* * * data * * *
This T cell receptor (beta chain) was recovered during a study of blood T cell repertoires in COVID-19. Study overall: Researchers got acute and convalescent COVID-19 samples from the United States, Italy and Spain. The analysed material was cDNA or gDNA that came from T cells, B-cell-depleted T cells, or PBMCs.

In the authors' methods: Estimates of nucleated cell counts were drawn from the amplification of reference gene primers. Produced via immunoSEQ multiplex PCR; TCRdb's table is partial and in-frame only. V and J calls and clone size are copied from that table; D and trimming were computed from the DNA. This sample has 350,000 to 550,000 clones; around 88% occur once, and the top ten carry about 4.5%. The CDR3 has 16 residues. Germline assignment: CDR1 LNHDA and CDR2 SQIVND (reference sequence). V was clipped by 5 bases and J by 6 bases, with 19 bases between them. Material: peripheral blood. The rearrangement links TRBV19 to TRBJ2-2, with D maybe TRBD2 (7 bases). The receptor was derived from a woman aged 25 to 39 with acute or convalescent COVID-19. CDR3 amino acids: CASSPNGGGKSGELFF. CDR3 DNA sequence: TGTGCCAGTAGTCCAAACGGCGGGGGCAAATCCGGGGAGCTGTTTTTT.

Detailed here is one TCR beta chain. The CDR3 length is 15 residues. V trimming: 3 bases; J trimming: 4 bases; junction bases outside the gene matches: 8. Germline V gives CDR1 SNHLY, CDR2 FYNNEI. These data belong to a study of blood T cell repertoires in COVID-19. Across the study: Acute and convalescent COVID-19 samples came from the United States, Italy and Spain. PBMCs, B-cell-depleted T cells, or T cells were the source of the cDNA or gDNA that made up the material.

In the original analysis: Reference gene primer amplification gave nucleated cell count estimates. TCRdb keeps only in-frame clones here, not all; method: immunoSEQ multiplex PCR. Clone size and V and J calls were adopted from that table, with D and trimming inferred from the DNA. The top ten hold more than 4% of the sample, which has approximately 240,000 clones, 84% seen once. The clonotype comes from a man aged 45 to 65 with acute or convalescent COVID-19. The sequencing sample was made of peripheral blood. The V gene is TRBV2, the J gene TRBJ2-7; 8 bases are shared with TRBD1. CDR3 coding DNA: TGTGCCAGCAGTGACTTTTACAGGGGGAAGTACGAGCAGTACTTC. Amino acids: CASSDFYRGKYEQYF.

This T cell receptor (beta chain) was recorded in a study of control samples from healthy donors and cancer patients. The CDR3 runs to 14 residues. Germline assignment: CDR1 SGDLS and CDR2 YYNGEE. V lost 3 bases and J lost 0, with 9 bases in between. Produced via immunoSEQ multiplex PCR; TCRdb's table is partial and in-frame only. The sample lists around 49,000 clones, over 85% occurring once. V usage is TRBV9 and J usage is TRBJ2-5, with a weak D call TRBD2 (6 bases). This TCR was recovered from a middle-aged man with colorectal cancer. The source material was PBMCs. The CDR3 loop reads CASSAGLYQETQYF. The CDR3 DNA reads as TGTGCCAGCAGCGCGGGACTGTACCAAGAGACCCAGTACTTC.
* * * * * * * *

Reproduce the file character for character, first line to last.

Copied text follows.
This T cell receptor (beta chain) was recovered during a study of blood T cell repertoires in COVID-19. Study overall: Researchers got acute and convalescent COVID-19 samples from the United States, Italy and Spain. The analysed material was cDNA or gDNA that came from T cells, B-cell-depleted T cells, or PBMCs.

In the authors' methods: Estimates of nucleated cell counts were drawn from the amplification of reference gene primers. Produced via immunoSEQ multiplex PCR; TCRdb's table is partial and in-frame only. V and J calls and clone size are copied from that table; D and trimming were computed from the DNA. This sample has 350,000 to 550,000 clones; around 88% occur once, and the top ten carry about 4.5%. The CDR3 has 16 residues. Germline assignment: CDR1 LNHDA and CDR2 SQIVND (reference sequence). V was clipped by 5 bases and J by 6 bases, with 19 bases between them. Material: peripheral blood. The rearrangement links TRBV19 to TRBJ2-2, with D maybe TRBD2 (7 bases). The receptor was derived from a woman aged 25 to 39 with acute or convalescent COVID-19. CDR3 amino acids: CASSPNGGGKSGELFF. CDR3 DNA sequence: TGTGCCAGTAGTCCAAACGGCGGGGGCAAATCCGGGGAGCTGTTTTTT.

Detailed here is one TCR beta chain. The CDR3 length is 15 residues. V trimming: 3 bases; J trimming: 4 bases; junction bases outside the gene matches: 8. Germline V gives CDR1 SNHLY, CDR2 FYNNEI. These data belong to a study of blood T cell repertoires in COVID-19. Across the study: Acute and convalescent COVID-19 samples came from the United States, Italy and Spain. PBMCs, B-cell-depleted T cells, or T cells were the source of the cDNA or gDNA that made up the material.

In the original analysis: Reference gene primer amplification gave nucleated cell count estimates. TCRdb keeps only in-frame clones here, not all; method: immunoSEQ multiplex PCR. Clone size and V and J calls were adopted from that table, with D and trimming inferred from the DNA. The top ten hold more than 4% of the sample, which has approximately 240,000 clones, 84% seen once. The clonotype comes from a man aged 45 to 65 with acute or convalescent COVID-19. The sequencing sample was made of peripheral blood. The V gene is TRBV2, the J gene TRBJ2-7; 8 bases are shared with TRBD1. CDR3 coding DNA: TGTGCCAGCAGTGACTTTTACAGGGGGAAGTACGAGCAGTACTTC. Amino acids: CASSDFYRGKYEQYF.

This T cell receptor (beta chain) was recorded in a study of control samples from healthy donors and cancer patients. The CDR3 runs to 14 residues. Germline assignment: CDR1 SGDLS and CDR2 YYNGEE. V lost 3 bases and J lost 0, with 9 bases in between. Produced via immunoSEQ multiplex PCR; TCRdb's table is partial and in-frame only. The sample lists around 49,000 clones, over 85% occurring once. V usage is TRBV9 and J usage is TRBJ2-5, with a weak D call TRBD2 (6 bases). This TCR was recovered from a middle-aged man with colorectal cancer. The source material was PBMCs. The CDR3 loop reads CASSAGLYQETQYF. The CDR3 DNA reads as TGTGCCAGCAGCGCGGGACTGTACCAAGAGACCCAGTACTTC.